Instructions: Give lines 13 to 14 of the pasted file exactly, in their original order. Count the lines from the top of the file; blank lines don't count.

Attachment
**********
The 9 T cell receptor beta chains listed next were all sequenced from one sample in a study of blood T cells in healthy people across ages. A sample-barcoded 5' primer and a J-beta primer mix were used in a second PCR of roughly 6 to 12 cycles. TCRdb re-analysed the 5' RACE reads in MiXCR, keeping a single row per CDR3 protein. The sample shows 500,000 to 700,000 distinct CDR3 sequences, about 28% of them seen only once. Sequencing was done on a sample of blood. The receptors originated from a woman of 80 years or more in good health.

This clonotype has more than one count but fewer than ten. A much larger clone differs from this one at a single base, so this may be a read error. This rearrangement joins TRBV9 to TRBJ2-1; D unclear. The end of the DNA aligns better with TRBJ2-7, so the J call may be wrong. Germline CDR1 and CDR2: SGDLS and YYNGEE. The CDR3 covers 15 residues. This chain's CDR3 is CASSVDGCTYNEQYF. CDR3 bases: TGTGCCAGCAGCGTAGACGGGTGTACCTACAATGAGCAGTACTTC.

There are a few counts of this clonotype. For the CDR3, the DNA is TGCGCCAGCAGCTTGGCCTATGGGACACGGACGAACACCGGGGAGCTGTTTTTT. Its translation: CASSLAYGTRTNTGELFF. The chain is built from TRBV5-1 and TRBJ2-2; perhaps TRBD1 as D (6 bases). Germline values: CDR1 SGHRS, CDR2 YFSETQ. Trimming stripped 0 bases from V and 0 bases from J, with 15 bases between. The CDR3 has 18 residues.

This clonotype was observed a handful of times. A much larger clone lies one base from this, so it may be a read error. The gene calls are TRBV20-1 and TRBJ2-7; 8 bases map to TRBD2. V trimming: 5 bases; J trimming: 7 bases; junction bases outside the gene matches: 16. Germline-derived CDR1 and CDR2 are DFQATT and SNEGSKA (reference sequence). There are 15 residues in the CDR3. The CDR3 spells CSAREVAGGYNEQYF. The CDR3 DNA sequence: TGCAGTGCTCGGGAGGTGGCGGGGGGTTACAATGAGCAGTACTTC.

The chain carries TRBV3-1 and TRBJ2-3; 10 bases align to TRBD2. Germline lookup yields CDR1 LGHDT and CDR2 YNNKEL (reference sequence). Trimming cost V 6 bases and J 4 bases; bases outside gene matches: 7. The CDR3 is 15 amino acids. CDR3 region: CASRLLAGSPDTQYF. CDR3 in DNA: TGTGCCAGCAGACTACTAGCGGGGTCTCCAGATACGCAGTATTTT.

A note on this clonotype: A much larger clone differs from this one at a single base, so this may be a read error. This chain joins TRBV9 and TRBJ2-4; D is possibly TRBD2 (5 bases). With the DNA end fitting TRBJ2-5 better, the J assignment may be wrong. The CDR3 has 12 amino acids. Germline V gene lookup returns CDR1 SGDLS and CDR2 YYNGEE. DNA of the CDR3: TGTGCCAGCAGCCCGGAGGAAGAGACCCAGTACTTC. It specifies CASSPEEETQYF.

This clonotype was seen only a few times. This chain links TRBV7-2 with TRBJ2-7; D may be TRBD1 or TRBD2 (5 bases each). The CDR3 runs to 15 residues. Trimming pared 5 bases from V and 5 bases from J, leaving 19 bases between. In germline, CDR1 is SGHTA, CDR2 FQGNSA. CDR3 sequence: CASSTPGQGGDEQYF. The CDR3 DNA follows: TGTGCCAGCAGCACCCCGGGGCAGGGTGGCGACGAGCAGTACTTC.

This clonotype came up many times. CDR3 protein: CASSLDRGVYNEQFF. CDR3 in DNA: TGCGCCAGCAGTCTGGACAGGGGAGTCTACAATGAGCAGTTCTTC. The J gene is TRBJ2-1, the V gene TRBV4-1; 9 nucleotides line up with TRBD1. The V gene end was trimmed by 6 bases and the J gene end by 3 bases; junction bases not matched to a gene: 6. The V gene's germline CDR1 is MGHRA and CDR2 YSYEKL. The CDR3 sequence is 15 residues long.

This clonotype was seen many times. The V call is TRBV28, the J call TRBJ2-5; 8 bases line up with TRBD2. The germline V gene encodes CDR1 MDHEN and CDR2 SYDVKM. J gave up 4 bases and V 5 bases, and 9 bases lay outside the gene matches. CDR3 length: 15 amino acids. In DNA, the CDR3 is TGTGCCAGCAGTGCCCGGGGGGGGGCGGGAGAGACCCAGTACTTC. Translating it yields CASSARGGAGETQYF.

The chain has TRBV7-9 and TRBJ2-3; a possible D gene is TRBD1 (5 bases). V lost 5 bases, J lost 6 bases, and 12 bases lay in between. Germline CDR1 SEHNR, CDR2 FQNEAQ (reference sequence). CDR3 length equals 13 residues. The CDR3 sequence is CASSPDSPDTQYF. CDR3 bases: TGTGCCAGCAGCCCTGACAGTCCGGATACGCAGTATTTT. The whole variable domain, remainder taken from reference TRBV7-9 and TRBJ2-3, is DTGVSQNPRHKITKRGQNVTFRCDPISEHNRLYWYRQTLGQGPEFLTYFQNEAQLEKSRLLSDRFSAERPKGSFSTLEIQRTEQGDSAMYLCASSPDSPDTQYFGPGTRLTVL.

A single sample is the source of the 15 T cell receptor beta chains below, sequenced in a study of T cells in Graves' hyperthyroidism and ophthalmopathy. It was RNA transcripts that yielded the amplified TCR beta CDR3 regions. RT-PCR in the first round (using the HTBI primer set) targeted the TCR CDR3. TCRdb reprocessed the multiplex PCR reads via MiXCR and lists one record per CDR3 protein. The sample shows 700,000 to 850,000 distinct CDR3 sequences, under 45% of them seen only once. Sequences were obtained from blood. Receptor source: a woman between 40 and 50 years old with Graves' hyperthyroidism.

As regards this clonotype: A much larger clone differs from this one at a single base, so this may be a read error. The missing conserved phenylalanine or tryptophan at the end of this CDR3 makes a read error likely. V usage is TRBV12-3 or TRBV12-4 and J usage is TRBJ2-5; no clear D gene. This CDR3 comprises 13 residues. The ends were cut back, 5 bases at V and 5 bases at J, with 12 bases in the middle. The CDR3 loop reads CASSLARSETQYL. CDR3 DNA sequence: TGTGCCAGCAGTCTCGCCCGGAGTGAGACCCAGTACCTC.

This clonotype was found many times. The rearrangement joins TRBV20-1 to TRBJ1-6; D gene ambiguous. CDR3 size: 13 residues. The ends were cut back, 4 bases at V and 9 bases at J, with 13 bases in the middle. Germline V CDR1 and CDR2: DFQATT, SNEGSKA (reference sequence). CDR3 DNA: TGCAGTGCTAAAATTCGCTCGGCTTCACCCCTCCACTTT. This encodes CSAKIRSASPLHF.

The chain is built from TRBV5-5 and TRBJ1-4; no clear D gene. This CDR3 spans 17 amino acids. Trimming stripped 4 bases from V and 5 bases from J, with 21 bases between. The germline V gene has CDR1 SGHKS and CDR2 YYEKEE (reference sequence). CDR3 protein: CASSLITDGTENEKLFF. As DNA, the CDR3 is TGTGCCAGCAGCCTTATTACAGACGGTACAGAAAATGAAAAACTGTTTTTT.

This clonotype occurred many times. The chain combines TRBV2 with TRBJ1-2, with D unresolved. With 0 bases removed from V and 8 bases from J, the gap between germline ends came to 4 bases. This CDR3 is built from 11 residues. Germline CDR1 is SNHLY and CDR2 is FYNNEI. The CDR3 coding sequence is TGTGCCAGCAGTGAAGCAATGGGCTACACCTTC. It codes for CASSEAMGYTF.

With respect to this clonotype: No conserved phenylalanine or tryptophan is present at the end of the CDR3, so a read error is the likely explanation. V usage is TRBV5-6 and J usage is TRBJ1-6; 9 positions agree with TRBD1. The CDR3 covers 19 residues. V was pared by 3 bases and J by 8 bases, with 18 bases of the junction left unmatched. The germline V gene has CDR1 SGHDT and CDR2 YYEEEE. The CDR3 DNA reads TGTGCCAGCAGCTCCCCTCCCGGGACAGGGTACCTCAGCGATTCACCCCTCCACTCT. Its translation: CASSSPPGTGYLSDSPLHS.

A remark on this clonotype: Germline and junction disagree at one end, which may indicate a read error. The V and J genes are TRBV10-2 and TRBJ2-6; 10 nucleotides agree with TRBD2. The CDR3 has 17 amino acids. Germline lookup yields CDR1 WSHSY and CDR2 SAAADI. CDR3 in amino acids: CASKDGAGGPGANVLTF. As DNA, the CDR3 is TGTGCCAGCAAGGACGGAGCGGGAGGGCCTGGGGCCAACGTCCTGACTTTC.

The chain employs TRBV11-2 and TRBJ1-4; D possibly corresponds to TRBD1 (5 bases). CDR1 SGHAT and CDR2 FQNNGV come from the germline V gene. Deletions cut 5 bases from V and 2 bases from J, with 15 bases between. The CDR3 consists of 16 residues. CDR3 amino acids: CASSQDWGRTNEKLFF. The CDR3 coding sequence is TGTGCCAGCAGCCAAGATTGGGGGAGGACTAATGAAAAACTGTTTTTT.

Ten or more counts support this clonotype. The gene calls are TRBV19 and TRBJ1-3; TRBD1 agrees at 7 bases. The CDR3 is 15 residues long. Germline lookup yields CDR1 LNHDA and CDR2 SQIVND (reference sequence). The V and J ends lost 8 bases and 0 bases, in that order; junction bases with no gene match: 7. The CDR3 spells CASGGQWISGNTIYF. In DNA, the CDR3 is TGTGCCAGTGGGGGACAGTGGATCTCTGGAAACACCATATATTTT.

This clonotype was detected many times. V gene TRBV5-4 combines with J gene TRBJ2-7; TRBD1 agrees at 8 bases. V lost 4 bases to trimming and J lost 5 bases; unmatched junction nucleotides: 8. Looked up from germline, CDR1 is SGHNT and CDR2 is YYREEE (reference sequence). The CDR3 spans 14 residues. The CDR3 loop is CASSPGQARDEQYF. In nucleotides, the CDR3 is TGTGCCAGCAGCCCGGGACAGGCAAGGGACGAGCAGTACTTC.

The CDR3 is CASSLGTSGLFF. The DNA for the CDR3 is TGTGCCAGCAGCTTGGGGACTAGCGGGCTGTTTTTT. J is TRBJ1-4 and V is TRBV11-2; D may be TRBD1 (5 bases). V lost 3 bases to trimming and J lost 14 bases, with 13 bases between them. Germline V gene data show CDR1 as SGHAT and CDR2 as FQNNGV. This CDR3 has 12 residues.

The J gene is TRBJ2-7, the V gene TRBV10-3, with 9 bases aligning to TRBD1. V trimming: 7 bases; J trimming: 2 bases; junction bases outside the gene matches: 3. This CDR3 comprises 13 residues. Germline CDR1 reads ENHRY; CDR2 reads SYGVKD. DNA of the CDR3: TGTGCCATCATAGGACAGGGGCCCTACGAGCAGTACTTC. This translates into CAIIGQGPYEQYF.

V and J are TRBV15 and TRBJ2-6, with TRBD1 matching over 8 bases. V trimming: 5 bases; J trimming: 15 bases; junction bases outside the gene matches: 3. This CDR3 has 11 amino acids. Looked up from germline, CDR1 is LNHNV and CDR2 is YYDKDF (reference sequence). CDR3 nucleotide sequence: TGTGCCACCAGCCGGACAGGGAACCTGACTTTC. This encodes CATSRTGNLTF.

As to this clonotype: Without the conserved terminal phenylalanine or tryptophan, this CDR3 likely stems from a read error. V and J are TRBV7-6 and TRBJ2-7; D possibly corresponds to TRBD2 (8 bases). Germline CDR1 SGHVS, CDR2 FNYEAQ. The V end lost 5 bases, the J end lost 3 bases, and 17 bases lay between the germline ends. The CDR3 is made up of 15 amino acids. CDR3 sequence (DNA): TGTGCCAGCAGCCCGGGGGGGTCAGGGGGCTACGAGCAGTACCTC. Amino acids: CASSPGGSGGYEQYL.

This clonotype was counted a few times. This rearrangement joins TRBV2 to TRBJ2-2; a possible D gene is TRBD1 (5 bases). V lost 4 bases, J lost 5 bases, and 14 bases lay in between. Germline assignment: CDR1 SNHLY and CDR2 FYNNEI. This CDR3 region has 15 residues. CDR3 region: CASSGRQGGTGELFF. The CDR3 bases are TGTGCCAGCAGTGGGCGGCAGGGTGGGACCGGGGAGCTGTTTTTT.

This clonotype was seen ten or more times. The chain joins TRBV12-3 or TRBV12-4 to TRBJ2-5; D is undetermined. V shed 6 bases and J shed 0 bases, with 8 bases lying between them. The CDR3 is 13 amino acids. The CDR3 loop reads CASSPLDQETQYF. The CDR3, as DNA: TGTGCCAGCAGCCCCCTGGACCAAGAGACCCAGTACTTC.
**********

This clonotype was found many times. The rearrangement joins TRBV20-1 to TRBJ1-6; D gene ambiguous. CDR3 size: 13 residues. The ends were cut back, 4 bases at V and 9 bases at J, with 13 bases in the middle. Germline V CDR1 and CDR2: DFQATT, SNEGSKA (reference sequence). CDR3 DNA: TGCAGTGCTAAAATTCGCTCGGCTTCACCCCTCCACTTT. This encodes CSAKIRSASPLHF.

The chain is built from TRBV5-5 and TRBJ1-4; no clear D gene. This CDR3 spans 17 amino acids. Trimming stripped 4 bases from V and 5 bases from J, with 21 bases between. The germline V gene has CDR1 SGHKS and CDR2 YYEKEE (reference sequence). CDR3 protein: CASSLITDGTENEKLFF. As DNA, the CDR3 is TGTGCCAGCAGCCTTATTACAGACGGTACAGAAAATGAAAAACTGTTTTTT.